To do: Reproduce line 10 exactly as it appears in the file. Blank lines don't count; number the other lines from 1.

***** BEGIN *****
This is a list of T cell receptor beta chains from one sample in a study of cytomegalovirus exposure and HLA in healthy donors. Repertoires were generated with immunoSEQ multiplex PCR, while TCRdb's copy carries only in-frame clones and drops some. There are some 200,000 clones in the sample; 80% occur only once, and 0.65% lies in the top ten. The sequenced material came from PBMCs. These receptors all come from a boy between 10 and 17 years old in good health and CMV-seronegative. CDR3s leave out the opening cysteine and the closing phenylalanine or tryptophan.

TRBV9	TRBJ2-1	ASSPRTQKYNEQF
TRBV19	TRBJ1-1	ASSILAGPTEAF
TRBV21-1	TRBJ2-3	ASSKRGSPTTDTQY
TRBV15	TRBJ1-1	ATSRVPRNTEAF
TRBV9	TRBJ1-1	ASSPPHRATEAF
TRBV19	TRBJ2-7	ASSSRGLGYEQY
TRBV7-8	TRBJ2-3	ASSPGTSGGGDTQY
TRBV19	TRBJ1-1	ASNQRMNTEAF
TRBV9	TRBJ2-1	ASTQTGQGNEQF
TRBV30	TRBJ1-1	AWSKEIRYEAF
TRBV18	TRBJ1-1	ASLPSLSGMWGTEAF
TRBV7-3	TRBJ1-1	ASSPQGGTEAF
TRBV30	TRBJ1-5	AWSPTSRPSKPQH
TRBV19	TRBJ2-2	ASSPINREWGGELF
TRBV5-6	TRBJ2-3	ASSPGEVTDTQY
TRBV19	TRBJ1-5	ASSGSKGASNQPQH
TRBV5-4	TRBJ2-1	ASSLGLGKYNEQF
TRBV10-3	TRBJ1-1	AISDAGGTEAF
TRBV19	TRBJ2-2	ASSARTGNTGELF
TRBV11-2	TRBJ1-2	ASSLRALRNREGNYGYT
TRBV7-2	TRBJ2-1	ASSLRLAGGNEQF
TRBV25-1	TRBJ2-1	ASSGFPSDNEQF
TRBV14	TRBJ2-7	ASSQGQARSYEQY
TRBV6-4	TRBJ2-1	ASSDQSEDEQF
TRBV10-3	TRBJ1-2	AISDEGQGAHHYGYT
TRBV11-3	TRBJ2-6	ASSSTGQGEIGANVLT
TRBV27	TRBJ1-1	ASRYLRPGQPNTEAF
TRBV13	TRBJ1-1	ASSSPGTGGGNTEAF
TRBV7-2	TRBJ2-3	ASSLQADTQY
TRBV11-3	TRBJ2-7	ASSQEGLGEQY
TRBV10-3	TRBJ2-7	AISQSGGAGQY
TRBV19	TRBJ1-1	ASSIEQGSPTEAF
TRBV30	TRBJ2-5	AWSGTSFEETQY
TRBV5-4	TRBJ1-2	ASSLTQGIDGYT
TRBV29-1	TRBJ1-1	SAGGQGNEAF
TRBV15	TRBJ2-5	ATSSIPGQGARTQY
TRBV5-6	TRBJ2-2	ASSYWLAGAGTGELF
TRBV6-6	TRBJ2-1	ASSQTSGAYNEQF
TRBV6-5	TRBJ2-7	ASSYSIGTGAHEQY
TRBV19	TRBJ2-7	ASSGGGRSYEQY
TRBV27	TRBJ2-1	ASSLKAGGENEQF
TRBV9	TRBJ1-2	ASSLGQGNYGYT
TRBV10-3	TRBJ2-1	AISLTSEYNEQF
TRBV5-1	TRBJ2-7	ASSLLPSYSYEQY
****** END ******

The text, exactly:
TRBV9	TRBJ2-1	ASTQTGQGNEQF